Major Thomas "Skeeter" Johnson, Jr.
Head, History Department
American History
(1953 - 1976)

Pearl Harbor

Put yourself in Skeeterís U.S. History class: a sultry May morning, your stomach is growling, you're counting the minutes Ďtil second mess. On Skeeterís desk, the Andrews Sisters are playing on a scratchy phonograph. Major Johnson is setting the mood, and youíre there... transported into history only the way Major Johnson could do it: Hawaii, Oahu... itís a sleepy Sunday Morning in December 1941... the Honolulu radio stations are playing.

Skeeterís back is turned, heís at the blackboard drawing a detailed topographical representation of Oahu. The Major is describing the courses flown by American reconnaissance planes, how they missed the Japanese carriers. With growing intensity, Major Johnson describes the massing of the Japanese planes into two huge waves: the first splits west and flies through Kaholi-kaholi pass and down onto the sleeping American fleet. The second turns east toward Kaneoe Bay and Hickham Field.

While heís doing this, Cadet Dean Cummins has put on a pair of sunglasses, wrapped a piece of toilet paper around his neck like a silk scarf and begins to pantomime the pilot in the lead airplane... stick, rudder, the whole thing.

Oblivious at the blackboard, Skeeter keeps narrating. Cummins, maintaining radio silence, hand signals his squadron mates and goes into a power dive... Now Deanís carried away--heís making airplane noises and makes AAGAGAGAGAGAGAGAGAGAG machine-gun noises as he strafes the USS Arizona... Cummins pulls up, puts the stick over and cranks around for another pass down battleship row...

The class is cracking up... weíre all dying. Other pilots are now joining the attack. Cummins hits his bomb release and deploys a 500 pounder... it falls with a piercing whistle...

Just then Skeeter turns around from the board, draws his squirt gun and puts three quick bursts into Dean Cumminís Zero. Without batting an eye, Skeeter says: "Gentlemen, Mr. Cummins has been shot down."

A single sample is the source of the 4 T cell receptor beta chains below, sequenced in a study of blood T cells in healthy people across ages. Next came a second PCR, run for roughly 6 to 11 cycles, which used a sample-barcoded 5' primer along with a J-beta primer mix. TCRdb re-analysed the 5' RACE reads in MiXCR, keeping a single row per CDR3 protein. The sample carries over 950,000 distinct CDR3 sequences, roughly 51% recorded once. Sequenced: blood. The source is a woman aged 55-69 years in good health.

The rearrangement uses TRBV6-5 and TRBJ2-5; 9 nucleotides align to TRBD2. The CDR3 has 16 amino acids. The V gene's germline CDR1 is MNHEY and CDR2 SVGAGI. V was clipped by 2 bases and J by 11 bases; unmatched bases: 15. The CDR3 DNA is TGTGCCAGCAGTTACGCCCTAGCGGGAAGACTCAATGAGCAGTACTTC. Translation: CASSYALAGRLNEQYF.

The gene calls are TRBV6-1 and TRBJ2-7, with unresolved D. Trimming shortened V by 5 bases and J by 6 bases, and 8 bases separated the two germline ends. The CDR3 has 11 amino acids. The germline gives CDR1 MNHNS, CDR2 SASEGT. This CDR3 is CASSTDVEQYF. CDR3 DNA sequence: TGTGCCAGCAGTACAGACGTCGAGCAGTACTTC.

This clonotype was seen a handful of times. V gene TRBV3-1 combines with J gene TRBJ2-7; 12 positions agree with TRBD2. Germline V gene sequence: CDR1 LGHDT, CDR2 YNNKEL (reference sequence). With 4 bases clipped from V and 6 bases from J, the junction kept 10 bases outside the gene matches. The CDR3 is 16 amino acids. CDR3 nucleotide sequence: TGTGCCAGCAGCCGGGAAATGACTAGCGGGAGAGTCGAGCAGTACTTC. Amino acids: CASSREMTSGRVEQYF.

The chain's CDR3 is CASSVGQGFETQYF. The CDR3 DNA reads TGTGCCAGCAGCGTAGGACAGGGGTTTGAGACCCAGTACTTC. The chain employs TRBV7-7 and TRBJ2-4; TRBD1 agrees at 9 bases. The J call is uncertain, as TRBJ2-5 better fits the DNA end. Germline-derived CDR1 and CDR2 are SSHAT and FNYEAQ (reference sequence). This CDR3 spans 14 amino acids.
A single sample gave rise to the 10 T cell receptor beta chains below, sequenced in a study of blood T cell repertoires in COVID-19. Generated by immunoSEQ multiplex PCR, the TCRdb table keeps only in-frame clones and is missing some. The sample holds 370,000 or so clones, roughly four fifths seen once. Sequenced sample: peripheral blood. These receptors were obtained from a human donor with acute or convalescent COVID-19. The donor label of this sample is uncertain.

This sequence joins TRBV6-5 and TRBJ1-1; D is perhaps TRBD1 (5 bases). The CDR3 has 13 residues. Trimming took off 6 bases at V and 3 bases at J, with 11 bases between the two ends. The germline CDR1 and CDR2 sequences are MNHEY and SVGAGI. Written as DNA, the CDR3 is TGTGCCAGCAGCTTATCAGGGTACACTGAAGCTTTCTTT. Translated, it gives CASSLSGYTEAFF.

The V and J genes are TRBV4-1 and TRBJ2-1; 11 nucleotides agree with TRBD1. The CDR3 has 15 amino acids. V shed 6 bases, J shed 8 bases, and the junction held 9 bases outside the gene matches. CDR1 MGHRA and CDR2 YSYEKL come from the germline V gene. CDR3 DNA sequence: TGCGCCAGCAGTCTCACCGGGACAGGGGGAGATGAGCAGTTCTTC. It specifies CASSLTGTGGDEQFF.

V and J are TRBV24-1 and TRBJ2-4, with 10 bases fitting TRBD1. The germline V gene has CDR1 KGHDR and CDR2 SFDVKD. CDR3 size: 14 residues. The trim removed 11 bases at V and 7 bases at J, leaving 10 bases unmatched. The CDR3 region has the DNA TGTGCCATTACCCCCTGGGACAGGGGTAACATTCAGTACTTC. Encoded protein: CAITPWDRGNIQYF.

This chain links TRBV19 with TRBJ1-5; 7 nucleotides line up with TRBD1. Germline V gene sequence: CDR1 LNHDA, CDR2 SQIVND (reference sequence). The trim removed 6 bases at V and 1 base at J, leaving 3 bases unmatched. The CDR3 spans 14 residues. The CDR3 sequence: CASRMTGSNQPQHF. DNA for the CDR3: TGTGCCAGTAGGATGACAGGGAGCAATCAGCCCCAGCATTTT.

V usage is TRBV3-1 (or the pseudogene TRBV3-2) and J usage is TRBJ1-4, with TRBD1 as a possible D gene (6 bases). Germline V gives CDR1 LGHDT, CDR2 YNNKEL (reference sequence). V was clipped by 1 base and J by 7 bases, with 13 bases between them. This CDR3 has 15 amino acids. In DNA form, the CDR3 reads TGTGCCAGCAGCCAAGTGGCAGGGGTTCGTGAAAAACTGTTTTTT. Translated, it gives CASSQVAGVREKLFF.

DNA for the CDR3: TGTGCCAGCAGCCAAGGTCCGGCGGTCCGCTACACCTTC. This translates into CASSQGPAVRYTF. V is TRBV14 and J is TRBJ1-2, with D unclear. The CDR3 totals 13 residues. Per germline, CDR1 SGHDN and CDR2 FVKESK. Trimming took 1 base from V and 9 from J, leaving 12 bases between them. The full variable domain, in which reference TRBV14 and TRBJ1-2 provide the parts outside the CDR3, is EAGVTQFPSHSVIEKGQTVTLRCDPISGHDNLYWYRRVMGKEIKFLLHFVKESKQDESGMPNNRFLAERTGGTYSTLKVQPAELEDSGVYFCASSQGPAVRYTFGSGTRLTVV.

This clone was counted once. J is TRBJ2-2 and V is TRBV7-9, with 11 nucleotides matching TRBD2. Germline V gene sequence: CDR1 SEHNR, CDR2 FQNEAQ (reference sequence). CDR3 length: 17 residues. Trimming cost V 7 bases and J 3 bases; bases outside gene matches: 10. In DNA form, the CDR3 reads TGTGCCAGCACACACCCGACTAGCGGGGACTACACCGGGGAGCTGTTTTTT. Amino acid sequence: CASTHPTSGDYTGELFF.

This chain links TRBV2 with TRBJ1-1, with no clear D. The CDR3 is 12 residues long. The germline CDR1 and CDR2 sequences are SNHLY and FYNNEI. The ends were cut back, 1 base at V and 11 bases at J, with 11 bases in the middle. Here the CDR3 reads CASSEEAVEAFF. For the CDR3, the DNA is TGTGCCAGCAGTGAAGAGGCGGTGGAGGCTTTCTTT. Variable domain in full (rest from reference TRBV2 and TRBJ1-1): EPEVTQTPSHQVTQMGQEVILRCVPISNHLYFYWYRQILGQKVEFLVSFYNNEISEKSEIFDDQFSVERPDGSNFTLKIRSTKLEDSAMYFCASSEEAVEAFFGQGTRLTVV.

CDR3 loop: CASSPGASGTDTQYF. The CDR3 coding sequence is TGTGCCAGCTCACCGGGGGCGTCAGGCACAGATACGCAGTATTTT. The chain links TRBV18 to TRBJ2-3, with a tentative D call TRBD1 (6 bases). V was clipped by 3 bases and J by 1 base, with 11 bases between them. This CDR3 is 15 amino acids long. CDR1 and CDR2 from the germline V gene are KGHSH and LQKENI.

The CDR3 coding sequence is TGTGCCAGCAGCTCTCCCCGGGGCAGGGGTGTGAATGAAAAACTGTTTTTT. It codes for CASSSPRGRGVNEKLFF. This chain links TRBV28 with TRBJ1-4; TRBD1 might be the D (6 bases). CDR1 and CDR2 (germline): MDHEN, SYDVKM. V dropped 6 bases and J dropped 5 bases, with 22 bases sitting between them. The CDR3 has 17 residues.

Dean climbs up onto his desk, pantomimes bailing out of his stricken Zero and yells, "HIT THE SILK!!!!" Just then... the bell rings and Cummins runs out, toilet paper streaming behind him.

Recollections of Chuck Pfarrer, SMA '75

Voices in Memory

It was with sadness that I read of the passing of Major "Skeeter" Johnson. I was honored to count myself among his students in both my junior and senior years at SMA. Major Johnson made history come alive through his style of presenting it as a story worth listening to.

I have met such storytellers in my lifetime, including an 80-year-old cowboy with his tales of the trail. Skeeter had the patience of a saint with the likes of us, and endured a lot of high spirits in class on the slim chance that some of what he was telling us might actually get through.

So tonight I raise a toast to Major "Skeeter" Johnson. May you be forever in the august company of those who made the history you so loved, and may you always know where your hat-shield is...(inside joke from the class of '75).

With all due Respect,

Ed Newbegin, SMA '75

Dear Fellow Classmates,

I majored in history and political science, due in large part to Major Johnson's mentoring, so tonight I raise a toast to Major "Skeeter" Johnson. May you be forever in the august company of those who made the history you so loved.

Here, here!

Mike Byington, SMA '61

I have said it before, and I will say it again, "Skeeter, the man, the myth, the legend, Godspeed my dear friend."

If there is any truth to the movies...can we all form up on the asphalt for one last meeting, from all classes, just to hear the roll call? What a scene... no beat squad or general announcements, maybe a couple of kegs, some false I.D.s, and some loose women from Mary Baldwin and Stuart Hall. Hell, maybe a parade is in order. Will the last cadet please bring the flag?

Jim Dunn, SMA 75'